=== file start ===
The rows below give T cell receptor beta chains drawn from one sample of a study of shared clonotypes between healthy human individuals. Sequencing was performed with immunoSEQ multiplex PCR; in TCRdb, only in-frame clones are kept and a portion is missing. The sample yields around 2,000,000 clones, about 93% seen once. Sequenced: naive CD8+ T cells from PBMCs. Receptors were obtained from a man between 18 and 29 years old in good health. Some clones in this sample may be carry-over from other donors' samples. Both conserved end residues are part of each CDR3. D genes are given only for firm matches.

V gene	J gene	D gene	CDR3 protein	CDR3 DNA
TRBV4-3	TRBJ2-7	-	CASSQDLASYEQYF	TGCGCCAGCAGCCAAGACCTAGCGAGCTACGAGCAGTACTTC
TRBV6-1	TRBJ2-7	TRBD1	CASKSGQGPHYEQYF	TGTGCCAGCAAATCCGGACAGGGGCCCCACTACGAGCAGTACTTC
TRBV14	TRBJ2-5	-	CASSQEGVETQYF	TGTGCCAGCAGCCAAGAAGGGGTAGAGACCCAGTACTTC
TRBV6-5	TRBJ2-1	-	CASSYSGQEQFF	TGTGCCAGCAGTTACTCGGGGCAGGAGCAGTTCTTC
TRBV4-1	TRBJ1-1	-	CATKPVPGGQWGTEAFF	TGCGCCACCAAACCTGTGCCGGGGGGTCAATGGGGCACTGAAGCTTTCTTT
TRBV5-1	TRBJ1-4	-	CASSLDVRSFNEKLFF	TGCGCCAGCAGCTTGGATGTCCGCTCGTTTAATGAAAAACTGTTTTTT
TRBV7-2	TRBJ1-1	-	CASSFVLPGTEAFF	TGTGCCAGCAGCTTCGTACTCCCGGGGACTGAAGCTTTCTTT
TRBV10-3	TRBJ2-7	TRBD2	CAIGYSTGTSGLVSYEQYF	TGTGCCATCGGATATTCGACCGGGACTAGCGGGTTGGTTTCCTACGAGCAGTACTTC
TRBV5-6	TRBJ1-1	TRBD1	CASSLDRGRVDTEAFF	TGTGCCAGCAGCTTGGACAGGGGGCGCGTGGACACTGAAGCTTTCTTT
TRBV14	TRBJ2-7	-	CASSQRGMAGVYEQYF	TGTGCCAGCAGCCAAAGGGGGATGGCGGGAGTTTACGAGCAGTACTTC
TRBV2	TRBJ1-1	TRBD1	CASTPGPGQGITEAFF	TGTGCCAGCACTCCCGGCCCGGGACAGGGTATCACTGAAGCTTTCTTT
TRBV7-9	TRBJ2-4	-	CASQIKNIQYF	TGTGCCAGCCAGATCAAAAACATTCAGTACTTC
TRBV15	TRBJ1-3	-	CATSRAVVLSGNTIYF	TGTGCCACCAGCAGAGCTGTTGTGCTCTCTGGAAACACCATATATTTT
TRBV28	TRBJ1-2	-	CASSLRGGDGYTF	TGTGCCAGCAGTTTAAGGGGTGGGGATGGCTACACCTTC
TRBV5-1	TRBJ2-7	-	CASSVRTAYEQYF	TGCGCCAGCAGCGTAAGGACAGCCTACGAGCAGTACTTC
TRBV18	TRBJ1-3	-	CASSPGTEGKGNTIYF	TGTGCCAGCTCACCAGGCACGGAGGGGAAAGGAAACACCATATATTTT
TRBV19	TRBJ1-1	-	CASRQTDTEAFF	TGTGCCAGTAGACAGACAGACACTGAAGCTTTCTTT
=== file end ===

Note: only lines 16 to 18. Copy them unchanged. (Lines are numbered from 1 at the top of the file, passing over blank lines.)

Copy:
TRBV28	TRBJ1-2	-	CASSLRGGDGYTF	TGTGCCAGCAGTTTAAGGGGTGGGGATGGCTACACCTTC
TRBV5-1	TRBJ2-7	-	CASSVRTAYEQYF	TGCGCCAGCAGCGTAAGGACAGCCTACGAGCAGTACTTC
TRBV18	TRBJ1-3	-	CASSPGTEGKGNTIYF	TGTGCCAGCTCACCAGGCACGGAGGGGAAAGGAAACACCATATATTTT